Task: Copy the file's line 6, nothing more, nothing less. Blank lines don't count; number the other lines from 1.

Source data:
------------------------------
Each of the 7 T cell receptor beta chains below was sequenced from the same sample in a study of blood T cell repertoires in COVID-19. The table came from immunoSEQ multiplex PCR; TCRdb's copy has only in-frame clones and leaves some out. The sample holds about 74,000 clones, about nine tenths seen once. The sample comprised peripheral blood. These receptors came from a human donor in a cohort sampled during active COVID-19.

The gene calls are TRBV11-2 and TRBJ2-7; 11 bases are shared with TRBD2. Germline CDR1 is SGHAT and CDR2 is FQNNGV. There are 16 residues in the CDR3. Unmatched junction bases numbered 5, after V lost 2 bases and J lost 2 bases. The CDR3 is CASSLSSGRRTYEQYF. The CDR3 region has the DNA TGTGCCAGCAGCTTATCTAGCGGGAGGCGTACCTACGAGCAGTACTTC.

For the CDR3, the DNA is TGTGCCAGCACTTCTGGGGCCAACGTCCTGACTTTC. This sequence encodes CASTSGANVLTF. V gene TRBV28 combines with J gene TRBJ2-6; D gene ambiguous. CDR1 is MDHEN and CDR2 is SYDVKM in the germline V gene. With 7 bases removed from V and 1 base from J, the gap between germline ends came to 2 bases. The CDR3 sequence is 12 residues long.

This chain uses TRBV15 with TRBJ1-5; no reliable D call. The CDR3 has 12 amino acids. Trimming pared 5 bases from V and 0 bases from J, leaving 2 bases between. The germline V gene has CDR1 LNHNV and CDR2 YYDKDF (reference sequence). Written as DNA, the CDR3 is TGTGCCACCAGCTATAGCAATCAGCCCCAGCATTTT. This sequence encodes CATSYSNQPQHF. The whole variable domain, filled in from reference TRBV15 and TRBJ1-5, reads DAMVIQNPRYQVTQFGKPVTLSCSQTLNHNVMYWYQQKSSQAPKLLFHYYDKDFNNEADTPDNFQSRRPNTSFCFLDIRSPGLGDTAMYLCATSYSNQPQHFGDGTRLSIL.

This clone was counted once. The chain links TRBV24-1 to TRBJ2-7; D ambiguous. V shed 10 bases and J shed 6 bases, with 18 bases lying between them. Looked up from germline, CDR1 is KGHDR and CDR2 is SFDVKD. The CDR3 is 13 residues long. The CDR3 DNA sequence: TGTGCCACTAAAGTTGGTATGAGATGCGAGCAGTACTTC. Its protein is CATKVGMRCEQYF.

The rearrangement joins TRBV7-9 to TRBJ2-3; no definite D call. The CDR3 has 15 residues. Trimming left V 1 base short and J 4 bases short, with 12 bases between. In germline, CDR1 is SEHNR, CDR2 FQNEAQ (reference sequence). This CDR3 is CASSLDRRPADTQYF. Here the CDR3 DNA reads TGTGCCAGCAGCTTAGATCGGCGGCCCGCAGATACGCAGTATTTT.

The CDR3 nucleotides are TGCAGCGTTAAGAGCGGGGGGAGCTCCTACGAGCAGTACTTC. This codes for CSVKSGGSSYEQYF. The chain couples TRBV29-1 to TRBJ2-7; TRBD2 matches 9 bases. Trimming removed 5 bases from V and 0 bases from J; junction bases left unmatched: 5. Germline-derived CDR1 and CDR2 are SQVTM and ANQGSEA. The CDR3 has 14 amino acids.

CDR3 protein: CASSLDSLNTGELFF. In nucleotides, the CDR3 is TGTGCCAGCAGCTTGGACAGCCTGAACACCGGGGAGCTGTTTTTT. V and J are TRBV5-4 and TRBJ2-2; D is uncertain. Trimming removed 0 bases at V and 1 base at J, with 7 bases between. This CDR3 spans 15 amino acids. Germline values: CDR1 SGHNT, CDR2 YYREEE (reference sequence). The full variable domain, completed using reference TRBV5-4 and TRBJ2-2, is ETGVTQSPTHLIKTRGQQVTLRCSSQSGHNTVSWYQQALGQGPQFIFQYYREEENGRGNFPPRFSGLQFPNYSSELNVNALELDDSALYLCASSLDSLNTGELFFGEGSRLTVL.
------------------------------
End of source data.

The rearrangement joins TRBV7-9 to TRBJ2-3; no definite D call. The CDR3 has 15 residues. Trimming left V 1 base short and J 4 bases short, with 12 bases between. In germline, CDR1 is SEHNR, CDR2 FQNEAQ (reference sequence). This CDR3 is CASSLDRRPADTQYF. Here the CDR3 DNA reads TGTGCCAGCAGCTTAGATCGGCGGCCCGCAGATACGCAGTATTTT.